In the washroom of his London club, British newspaper publisher and politician William Beverbrook happened to meet Edward Heath, then a young member of Parliament, about whom Beverbrook had printed an insulting editorial a few days earlier. “My dear chap,” said the publisher, embarrassed by the encounter. “I’ve been thinking it over, and I was wrong. Here and now, I wish to apologize.”

“Very well,” grunted Heath. “But the next time, I wish you’d insult me in the washroom and apologize in your newspaper.”

That’s a valuable lesson for all of us. My view is that when you offend someone in private, it is best to apologize in private. But when you offend in public, make amends in public.

We all offend others from time to time, sometimes intentionally and sometimes unwittingly. But there is no greater freedom than to let go of the burden by saying, “I was wrong. I am sorry. Please forgive me.” You will never look more like Jesus than when you speak to others in humility and confession.

The Rushmore Report: Pastor Fired for Alcohol Abuse Returns to Pulpit

In July 2016, pastor Perry Noble was fired from NewSpring Church in South Carolina, a megachurch he founded. Last Sunday, Noble returned to the pulpit at another megachurch, Elevation Church, in North Carolina, at the invitation of pastor Steven Furtick. This leads to a difficult question. Should Perry Noble, fired for personal behavior, be allowed back into the pulpit?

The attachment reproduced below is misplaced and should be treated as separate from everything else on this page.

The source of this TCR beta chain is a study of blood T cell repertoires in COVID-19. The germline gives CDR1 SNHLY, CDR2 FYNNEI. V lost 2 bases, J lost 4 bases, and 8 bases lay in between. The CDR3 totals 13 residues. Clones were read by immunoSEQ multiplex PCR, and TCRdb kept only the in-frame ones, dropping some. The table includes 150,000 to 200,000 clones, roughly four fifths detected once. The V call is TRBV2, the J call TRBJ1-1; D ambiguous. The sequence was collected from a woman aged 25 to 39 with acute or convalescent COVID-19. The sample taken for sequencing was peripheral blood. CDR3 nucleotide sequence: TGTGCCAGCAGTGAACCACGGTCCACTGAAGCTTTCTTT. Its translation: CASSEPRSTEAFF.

In a Facebook post, Noble thanked Furtick for standing by him during his darkest hours. “In July 2016 I thought I would never preach again! I allowed myself to be deceived by the enemy and depended on alcohol more than Jesus! However . . . during this entire time, Steven Furtick hasn’t been someone who ‘had my back,’ but rather has stood by my side and been a source of encouragement and friendship, and has been willing to tell me what I needed to hear.”

Following the Saturday night service, Noble continued, “Last night he allowed me the honor of returning to preaching on the stage at Elevation – and what I thought was dead came to life again. In life the ‘who’ that stands with you really does matter – and I am more thankful for Steven and Holly than they could ever imagine.”

But should a disgraced pastor who was fired for his own addictive behaviors be allowed back into a pulpit – any pulpit?

Noble addressed that. “Jesus brings dead things back to life – if you are doubting or disbelieving, I understand – I’ve been there. However, if you are dead, then God is not done. His plans for you are still greater than you could have ever imagined!”

When NewSpring, a church of 30,000 people, dismissed Noble, they cited his “unfortunate choices and decisions,” and placed him under psychiatric care.

Last month, Noble hinted at a return to ministry. He says he has completed successful rehab and suggests biblical precedence for a quick return to ministry in the persons of the Apostles Peter and Paul, who each made grave mistakes, but preached the Gospel soon after.